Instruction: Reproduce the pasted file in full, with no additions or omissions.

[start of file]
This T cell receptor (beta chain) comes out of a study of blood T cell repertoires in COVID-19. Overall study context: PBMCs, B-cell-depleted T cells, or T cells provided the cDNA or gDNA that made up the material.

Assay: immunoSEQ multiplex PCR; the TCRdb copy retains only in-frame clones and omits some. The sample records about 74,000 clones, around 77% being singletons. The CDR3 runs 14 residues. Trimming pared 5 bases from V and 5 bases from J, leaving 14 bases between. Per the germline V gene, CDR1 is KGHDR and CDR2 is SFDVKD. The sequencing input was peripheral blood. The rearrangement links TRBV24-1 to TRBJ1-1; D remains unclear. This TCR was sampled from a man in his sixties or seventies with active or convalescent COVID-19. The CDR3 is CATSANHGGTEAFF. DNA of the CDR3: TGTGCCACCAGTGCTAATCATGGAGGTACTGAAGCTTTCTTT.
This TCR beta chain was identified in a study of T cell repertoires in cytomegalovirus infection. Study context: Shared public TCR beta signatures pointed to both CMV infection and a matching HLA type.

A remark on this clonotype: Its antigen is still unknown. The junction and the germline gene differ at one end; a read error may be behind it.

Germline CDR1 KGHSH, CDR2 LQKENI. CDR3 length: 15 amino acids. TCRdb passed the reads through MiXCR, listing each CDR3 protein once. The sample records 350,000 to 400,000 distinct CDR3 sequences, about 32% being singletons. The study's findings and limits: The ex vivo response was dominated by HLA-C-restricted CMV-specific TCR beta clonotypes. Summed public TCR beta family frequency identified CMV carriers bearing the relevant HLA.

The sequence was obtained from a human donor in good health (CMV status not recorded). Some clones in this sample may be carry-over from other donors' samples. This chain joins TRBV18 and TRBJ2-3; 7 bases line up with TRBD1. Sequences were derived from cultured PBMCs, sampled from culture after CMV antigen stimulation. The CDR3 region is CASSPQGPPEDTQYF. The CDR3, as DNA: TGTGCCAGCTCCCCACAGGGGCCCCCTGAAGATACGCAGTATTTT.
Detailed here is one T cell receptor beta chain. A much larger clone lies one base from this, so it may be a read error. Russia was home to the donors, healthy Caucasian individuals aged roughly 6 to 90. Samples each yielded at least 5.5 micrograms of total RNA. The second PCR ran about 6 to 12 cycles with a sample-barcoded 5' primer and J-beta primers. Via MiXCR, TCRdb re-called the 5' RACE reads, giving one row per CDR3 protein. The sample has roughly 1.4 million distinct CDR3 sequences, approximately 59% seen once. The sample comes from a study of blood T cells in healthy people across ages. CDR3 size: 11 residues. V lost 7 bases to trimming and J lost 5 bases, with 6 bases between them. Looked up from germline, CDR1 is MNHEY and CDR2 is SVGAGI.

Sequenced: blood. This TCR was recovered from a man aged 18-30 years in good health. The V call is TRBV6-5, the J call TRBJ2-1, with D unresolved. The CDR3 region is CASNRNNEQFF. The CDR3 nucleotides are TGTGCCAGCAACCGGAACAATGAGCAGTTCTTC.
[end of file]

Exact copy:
This T cell receptor (beta chain) comes out of a study of blood T cell repertoires in COVID-19. Overall study context: PBMCs, B-cell-depleted T cells, or T cells provided the cDNA or gDNA that made up the material.

Assay: immunoSEQ multiplex PCR; the TCRdb copy retains only in-frame clones and omits some. The sample records about 74,000 clones, around 77% being singletons. The CDR3 runs 14 residues. Trimming pared 5 bases from V and 5 bases from J, leaving 14 bases between. Per the germline V gene, CDR1 is KGHDR and CDR2 is SFDVKD. The sequencing input was peripheral blood. The rearrangement links TRBV24-1 to TRBJ1-1; D remains unclear. This TCR was sampled from a man in his sixties or seventies with active or convalescent COVID-19. The CDR3 is CATSANHGGTEAFF. DNA of the CDR3: TGTGCCACCAGTGCTAATCATGGAGGTACTGAAGCTTTCTTT.
This TCR beta chain was identified in a study of T cell repertoires in cytomegalovirus infection. Study context: Shared public TCR beta signatures pointed to both CMV infection and a matching HLA type.

A remark on this clonotype: Its antigen is still unknown. The junction and the germline gene differ at one end; a read error may be behind it.

Germline CDR1 KGHSH, CDR2 LQKENI. CDR3 length: 15 amino acids. TCRdb passed the reads through MiXCR, listing each CDR3 protein once. The sample records 350,000 to 400,000 distinct CDR3 sequences, about 32% being singletons. The study's findings and limits: The ex vivo response was dominated by HLA-C-restricted CMV-specific TCR beta clonotypes. Summed public TCR beta family frequency identified CMV carriers bearing the relevant HLA.

The sequence was obtained from a human donor in good health (CMV status not recorded). Some clones in this sample may be carry-over from other donors' samples. This chain joins TRBV18 and TRBJ2-3; 7 bases line up with TRBD1. Sequences were derived from cultured PBMCs, sampled from culture after CMV antigen stimulation. The CDR3 region is CASSPQGPPEDTQYF. The CDR3, as DNA: TGTGCCAGCTCCCCACAGGGGCCCCCTGAAGATACGCAGTATTTT.
Detailed here is one T cell receptor beta chain. A much larger clone lies one base from this, so it may be a read error. Russia was home to the donors, healthy Caucasian individuals aged roughly 6 to 90. Samples each yielded at least 5.5 micrograms of total RNA. The second PCR ran about 6 to 12 cycles with a sample-barcoded 5' primer and J-beta primers. Via MiXCR, TCRdb re-called the 5' RACE reads, giving one row per CDR3 protein. The sample has roughly 1.4 million distinct CDR3 sequences, approximately 59% seen once. The sample comes from a study of blood T cells in healthy people across ages. CDR3 size: 11 residues. V lost 7 bases to trimming and J lost 5 bases, with 6 bases between them. Looked up from germline, CDR1 is MNHEY and CDR2 is SVGAGI.

Sequenced: blood. This TCR was recovered from a man aged 18-30 years in good health. The V call is TRBV6-5, the J call TRBJ2-1, with D unresolved. The CDR3 region is CASNRNNEQFF. The CDR3 nucleotides are TGTGCCAGCAACCGGAACAATGAGCAGTTCTTC.